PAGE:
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MusicNOW’s 10th-season opener shines spotlight on four bright hopes for future

by Andrew Patner, The Chicago Sun-Times, November 7, 2007.

Hundreds at a new music concert Monday and standing room only Sunday for the Civic Orchestra. Young audiences, young performers, even young composers. What’s right with this picture?

Just about everything. While the media debate “the death of classical music” for the umpteenth time, curiosity and a desire to partake of excellence still manage to motivate plenty of people.

The Chicago Symphony Orchestra’s MusicNOW series launched its 10th season Monday at the Harris Theater with works by four composers, three of whom were under 30 when they wrote their pieces and one of whom just turned 19! Curator of the first three works, CSO composer-in-residence Mark-Anthony Turnage, led off with his own 2003 “Eulogy,” a wistful work for viola and eight supporting players. CSO principal Charles Pikler brought the same insight and lyrical voice to this contemporary meditation as he does to the masterworks normally on his music stand.

“Frozen Light” by Derek Johnson, 31, a Columbia College alum, puts a chamber orchestra of 15 through intriguing rhythmic paces with at least two metrical frames jointly containing its melodic and harmonic lines.

Both the Turnage, one of his most attractive works heard here to date, and the Johnson demonstrated the difficulty of determining an appropriate length for a work when traditional structures are abandoned. However, British teen Mark Simpson, 17 when he wrote his impressive two-movement “Septet,” recognized that brevity can provide a better showcase for craft.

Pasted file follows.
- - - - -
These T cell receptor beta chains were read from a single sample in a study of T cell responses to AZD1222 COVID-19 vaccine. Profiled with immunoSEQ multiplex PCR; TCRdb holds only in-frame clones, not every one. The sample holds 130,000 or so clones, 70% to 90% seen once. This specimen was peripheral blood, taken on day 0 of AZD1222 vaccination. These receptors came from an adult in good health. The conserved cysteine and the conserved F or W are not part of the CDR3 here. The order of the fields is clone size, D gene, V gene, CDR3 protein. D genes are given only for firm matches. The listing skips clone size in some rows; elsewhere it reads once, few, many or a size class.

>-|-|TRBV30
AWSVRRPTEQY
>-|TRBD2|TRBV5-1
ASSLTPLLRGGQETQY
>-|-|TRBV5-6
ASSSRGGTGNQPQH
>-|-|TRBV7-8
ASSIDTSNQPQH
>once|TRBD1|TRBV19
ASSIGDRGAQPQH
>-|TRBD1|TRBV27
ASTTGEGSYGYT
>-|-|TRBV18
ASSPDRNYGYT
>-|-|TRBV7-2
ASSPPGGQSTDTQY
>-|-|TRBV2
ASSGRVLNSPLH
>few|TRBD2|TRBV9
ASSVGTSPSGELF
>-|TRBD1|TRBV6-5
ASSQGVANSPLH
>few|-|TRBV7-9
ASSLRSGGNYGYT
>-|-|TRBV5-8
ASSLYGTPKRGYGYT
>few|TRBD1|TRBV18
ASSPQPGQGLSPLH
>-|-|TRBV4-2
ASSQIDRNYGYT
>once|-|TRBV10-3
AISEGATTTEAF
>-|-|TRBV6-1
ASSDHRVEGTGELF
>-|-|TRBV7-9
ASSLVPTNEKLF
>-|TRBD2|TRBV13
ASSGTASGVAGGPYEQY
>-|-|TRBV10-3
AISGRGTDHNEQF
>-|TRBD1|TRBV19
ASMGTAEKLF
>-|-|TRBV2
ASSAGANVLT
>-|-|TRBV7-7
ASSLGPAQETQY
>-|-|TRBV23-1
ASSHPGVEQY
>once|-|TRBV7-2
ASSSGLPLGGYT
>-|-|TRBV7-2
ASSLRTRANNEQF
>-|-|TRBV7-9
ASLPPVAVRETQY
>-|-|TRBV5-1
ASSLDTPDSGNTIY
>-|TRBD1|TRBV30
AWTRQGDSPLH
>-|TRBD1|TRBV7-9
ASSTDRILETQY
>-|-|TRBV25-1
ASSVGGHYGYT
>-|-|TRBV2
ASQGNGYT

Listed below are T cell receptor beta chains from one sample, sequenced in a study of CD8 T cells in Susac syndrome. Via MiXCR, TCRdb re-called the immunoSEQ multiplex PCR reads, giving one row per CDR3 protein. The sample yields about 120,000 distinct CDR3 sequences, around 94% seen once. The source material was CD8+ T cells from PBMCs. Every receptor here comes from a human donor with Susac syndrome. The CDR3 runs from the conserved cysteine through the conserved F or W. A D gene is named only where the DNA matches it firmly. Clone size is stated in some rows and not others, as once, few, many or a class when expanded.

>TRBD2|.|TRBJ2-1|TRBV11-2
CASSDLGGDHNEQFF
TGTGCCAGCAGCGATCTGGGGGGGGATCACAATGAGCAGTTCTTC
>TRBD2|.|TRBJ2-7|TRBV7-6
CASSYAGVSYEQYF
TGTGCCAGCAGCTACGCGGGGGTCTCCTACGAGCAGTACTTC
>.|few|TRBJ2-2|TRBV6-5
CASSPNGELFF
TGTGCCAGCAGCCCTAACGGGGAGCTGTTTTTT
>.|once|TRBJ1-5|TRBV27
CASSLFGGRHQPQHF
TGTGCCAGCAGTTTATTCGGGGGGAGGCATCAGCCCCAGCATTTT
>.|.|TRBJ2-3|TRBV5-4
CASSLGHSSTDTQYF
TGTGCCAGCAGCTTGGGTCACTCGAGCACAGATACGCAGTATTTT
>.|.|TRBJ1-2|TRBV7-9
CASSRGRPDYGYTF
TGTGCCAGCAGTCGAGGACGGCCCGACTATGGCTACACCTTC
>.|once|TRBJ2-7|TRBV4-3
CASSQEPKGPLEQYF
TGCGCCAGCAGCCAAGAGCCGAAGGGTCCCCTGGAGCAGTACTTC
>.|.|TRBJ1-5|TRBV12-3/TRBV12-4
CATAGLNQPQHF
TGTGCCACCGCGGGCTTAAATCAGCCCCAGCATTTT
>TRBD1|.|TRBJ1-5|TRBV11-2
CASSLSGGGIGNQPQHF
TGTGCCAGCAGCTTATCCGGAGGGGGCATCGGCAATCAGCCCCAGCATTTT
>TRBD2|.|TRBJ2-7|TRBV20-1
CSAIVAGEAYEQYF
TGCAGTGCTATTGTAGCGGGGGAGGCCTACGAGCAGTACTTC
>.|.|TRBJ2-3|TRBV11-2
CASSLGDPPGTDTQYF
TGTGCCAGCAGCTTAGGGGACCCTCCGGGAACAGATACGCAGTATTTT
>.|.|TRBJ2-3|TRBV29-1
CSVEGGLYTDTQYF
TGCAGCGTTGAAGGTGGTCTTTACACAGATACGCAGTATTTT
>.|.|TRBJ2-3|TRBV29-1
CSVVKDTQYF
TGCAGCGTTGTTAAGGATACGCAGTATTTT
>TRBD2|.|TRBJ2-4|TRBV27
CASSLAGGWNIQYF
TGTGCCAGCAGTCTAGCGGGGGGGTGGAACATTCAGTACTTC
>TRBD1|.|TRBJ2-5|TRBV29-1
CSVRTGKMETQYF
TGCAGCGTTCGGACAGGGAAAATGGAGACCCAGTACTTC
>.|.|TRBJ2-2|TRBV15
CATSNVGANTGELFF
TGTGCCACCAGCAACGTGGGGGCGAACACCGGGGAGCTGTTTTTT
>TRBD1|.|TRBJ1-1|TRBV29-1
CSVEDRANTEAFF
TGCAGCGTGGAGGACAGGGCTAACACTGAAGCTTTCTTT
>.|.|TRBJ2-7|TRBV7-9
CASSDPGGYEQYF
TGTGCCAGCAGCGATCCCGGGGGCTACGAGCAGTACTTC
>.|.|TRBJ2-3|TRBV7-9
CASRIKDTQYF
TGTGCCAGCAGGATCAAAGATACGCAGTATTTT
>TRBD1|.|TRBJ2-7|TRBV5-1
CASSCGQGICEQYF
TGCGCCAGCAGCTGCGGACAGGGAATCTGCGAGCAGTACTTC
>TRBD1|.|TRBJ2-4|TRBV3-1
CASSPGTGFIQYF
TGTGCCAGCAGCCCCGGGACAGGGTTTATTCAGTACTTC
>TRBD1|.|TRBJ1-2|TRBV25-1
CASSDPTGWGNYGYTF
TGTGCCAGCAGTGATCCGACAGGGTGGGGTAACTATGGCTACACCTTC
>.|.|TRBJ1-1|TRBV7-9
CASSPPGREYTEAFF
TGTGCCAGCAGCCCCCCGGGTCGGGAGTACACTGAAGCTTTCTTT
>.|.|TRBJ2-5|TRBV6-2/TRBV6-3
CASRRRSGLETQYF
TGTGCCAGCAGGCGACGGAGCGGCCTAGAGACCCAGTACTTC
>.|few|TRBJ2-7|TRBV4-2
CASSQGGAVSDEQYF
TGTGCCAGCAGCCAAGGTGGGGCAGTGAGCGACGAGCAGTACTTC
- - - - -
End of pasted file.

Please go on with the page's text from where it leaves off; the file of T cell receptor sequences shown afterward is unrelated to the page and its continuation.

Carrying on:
Nico Muhly, 26, has been busting out all over with everything from a musical setting of the manual The Elements of Style to work for Bjork and Rufus Wainwright. His world premiere MusicNOW commission “Step Team” was, with the Simpson, a deserved audience hit, a propulsive and seductive rhythmic nonet punctuated by CSO bass trombone Charles Vernon. Muhly was inspired by stepping dance drills but he transformed this concept into language all his own: seductive, snappy, even, at the close, touching.

The whole program was under the highly skilled hands of conductor Cliff Colnot, who let each work make its own best case. He also prepared the Civic, the CSO’s extraordinary training orchestra, for its final rehearsals and performance Sunday with Bernard Haitink. In his short time as CSO principal conductor we have come to expect grace and authority from Haitink, but with the Civic’s young players, we have also seen his passion and a palpable devotion to moving the classical ship forward.

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